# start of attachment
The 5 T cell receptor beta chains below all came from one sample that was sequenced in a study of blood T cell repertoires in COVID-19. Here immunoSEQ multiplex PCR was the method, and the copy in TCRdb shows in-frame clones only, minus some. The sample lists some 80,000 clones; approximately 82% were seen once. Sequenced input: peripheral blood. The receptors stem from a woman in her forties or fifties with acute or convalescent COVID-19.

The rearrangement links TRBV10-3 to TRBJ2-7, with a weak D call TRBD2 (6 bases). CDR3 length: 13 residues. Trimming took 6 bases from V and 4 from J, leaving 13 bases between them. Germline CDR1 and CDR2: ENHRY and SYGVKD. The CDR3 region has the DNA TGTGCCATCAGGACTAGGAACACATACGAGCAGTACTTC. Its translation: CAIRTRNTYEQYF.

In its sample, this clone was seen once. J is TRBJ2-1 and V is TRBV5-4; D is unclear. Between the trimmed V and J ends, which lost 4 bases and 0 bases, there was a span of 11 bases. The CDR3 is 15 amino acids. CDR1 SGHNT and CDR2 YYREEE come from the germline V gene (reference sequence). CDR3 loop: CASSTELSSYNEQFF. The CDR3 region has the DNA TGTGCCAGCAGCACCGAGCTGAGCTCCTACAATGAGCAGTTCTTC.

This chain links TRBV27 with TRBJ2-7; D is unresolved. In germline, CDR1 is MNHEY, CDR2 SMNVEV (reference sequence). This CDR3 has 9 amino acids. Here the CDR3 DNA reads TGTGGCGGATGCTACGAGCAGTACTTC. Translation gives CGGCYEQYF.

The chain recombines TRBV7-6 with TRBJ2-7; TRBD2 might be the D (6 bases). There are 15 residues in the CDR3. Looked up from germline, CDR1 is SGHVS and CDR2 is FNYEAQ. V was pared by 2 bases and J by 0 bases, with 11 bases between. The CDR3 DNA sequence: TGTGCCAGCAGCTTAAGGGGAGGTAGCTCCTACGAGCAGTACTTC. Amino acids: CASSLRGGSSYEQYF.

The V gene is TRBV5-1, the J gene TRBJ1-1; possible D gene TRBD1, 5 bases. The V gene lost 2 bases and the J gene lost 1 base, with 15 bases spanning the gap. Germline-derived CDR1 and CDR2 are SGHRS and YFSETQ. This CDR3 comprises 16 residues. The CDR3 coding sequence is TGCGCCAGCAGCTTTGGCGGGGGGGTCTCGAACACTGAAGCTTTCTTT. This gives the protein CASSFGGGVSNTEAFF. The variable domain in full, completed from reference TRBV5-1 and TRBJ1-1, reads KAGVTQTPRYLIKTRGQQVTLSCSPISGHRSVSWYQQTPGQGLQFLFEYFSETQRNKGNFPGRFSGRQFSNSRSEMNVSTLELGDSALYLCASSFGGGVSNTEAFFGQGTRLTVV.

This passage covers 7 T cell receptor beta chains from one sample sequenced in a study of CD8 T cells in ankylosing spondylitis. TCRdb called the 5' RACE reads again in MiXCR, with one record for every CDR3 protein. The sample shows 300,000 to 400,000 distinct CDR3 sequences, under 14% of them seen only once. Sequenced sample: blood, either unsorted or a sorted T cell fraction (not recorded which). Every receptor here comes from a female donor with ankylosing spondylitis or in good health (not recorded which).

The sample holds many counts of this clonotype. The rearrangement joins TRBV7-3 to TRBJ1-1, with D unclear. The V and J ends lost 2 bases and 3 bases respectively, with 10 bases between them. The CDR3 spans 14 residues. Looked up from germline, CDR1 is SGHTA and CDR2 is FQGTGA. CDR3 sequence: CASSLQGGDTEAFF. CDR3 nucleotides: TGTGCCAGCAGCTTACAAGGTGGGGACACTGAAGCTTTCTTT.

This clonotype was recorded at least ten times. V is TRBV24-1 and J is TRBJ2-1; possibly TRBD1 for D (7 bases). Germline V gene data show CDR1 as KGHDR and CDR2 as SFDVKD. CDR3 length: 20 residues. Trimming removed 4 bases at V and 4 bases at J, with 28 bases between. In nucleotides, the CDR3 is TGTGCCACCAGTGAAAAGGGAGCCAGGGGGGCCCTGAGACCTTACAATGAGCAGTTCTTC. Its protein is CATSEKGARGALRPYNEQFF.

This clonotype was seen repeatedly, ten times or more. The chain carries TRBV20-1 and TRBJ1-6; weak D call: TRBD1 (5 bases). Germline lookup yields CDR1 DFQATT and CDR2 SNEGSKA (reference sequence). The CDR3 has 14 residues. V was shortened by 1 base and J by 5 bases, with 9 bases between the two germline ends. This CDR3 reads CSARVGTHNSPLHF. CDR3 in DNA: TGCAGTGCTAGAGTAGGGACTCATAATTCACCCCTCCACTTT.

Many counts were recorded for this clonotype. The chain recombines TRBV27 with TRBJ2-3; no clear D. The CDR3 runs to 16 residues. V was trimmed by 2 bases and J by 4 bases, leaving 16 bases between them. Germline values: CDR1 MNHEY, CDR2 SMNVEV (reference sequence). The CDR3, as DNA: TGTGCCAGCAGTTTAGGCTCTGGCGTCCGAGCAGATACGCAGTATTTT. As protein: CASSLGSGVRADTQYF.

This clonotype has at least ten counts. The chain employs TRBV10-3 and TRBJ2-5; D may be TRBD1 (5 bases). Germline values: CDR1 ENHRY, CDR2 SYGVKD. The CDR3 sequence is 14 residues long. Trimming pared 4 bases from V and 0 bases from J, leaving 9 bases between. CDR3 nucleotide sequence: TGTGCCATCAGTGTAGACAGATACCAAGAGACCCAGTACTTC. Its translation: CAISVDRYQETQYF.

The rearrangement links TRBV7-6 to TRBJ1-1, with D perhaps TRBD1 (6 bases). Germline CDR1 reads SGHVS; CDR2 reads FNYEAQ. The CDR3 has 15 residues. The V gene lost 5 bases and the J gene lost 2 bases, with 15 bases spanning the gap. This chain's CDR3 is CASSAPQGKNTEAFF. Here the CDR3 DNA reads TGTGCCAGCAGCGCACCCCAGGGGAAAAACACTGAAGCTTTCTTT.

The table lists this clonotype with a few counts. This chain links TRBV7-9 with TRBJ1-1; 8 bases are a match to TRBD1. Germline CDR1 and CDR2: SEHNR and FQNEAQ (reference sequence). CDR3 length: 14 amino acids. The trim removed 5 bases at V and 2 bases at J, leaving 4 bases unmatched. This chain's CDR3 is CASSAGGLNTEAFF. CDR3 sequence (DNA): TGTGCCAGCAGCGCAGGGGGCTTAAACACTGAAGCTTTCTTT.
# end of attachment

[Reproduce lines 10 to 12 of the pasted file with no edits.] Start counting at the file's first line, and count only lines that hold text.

This clonotype was seen repeatedly, ten times or more. The chain carries TRBV20-1 and TRBJ1-6; weak D call: TRBD1 (5 bases). Germline lookup yields CDR1 DFQATT and CDR2 SNEGSKA (reference sequence). The CDR3 has 14 residues. V was shortened by 1 base and J by 5 bases, with 9 bases between the two germline ends. This CDR3 reads CSARVGTHNSPLHF. CDR3 in DNA: TGCAGTGCTAGAGTAGGGACTCATAATTCACCCCTCCACTTT.

Many counts were recorded for this clonotype. The chain recombines TRBV27 with TRBJ2-3; no clear D. The CDR3 runs to 16 residues. V was trimmed by 2 bases and J by 4 bases, leaving 16 bases between them. Germline values: CDR1 MNHEY, CDR2 SMNVEV (reference sequence). The CDR3, as DNA: TGTGCCAGCAGTTTAGGCTCTGGCGTCCGAGCAGATACGCAGTATTTT. As protein: CASSLGSGVRADTQYF.

This clonotype has at least ten counts. The chain employs TRBV10-3 and TRBJ2-5; D may be TRBD1 (5 bases). Germline values: CDR1 ENHRY, CDR2 SYGVKD. The CDR3 sequence is 14 residues long. Trimming pared 4 bases from V and 0 bases from J, leaving 9 bases between. CDR3 nucleotide sequence: TGTGCCATCAGTGTAGACAGATACCAAGAGACCCAGTACTTC. Its translation: CAISVDRYQETQYF.